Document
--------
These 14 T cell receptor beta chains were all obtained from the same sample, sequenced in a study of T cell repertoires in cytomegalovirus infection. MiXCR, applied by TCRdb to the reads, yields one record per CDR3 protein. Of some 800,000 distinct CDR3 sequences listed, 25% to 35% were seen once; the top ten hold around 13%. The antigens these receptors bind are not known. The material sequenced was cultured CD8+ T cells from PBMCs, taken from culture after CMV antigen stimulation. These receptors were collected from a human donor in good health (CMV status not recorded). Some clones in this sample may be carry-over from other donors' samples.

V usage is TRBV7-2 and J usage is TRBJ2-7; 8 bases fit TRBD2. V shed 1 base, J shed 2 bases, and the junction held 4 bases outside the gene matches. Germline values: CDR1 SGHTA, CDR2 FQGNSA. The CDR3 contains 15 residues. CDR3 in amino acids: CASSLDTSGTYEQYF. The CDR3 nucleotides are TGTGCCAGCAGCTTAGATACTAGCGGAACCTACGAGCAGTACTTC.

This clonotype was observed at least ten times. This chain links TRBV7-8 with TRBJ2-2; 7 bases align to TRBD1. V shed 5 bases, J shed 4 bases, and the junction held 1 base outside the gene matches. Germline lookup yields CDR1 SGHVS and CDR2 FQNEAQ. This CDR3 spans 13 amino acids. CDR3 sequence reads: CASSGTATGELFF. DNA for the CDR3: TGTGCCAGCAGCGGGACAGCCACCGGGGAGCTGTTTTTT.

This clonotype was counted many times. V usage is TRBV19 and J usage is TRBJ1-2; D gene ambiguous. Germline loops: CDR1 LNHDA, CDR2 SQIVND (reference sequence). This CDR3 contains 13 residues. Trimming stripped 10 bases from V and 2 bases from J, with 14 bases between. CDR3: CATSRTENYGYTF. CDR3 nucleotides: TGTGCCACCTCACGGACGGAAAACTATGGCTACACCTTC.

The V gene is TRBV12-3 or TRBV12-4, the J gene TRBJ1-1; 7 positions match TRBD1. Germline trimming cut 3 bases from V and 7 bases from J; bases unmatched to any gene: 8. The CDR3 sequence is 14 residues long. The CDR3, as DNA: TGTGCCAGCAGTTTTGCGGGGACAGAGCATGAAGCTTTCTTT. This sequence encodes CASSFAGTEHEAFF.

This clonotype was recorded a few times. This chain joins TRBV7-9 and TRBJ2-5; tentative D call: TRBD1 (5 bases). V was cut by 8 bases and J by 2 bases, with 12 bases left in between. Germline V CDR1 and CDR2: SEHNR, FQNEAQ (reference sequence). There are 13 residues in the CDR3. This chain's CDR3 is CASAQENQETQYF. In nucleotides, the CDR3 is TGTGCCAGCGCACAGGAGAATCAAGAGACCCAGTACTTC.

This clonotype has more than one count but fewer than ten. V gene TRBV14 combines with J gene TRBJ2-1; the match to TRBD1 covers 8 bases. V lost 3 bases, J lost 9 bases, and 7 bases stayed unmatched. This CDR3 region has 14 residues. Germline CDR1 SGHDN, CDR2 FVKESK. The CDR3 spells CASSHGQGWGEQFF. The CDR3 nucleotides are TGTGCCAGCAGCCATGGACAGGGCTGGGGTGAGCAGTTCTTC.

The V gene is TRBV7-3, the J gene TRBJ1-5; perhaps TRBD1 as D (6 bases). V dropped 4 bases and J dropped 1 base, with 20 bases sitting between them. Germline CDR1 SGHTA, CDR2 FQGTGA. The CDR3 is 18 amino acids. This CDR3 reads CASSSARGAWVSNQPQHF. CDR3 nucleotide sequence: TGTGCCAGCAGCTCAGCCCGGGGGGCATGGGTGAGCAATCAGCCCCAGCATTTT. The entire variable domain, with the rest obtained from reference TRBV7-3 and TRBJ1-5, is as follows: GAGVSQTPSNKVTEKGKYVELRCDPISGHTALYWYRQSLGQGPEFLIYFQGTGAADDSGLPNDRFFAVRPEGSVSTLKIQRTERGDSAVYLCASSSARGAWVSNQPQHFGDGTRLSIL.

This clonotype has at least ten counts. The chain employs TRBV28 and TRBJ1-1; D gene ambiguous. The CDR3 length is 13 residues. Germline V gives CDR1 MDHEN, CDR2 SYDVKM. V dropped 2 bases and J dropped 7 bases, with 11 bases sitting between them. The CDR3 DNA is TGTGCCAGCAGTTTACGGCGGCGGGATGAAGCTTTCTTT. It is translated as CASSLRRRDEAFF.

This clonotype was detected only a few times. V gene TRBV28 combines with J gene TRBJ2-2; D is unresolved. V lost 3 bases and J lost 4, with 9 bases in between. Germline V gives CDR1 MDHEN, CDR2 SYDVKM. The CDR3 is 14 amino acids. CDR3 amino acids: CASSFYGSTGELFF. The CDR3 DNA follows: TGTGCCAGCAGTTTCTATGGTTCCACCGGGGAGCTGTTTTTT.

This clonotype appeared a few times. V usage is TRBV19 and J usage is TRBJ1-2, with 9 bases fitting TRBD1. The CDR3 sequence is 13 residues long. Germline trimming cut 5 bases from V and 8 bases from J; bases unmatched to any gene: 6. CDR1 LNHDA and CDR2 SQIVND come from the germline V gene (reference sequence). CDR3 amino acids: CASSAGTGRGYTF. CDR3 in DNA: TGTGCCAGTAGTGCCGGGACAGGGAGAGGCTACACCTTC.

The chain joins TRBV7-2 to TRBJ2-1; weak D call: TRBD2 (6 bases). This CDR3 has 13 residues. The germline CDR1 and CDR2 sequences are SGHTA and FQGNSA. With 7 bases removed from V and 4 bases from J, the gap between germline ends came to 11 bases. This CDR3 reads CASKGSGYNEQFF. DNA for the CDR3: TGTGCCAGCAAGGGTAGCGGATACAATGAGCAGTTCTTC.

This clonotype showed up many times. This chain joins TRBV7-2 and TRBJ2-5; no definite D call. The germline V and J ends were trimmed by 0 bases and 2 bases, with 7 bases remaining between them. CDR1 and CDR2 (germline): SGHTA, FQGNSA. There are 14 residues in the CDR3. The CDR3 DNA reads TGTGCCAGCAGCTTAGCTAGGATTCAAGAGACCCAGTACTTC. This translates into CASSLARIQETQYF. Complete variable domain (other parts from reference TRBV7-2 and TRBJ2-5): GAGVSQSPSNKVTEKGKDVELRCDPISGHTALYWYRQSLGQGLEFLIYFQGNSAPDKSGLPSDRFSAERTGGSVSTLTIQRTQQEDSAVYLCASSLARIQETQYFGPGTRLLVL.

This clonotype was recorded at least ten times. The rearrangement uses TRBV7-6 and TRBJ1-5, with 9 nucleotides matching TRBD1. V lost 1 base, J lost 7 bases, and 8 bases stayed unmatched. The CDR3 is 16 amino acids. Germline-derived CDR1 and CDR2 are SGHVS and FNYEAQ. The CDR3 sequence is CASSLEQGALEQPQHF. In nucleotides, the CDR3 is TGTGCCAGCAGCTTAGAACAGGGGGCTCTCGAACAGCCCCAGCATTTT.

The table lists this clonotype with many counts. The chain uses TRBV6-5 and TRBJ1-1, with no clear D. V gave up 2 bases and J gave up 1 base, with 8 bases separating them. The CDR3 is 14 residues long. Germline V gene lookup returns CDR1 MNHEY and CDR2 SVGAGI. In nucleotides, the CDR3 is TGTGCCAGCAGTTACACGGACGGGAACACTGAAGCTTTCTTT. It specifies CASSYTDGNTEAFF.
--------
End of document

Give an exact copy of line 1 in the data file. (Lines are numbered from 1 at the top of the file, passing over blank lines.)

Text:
These 14 T cell receptor beta chains were all obtained from the same sample, sequenced in a study of T cell repertoires in cytomegalovirus infection. MiXCR, applied by TCRdb to the reads, yields one record per CDR3 protein. Of some 800,000 distinct CDR3 sequences listed, 25% to 35% were seen once; the top ten hold around 13%. The antigens these receptors bind are not known. The material sequenced was cultured CD8+ T cells from PBMCs, taken from culture after CMV antigen stimulation. These receptors were collected from a human donor in good health (CMV status not recorded). Some clones in this sample may be carry-over from other donors' samples.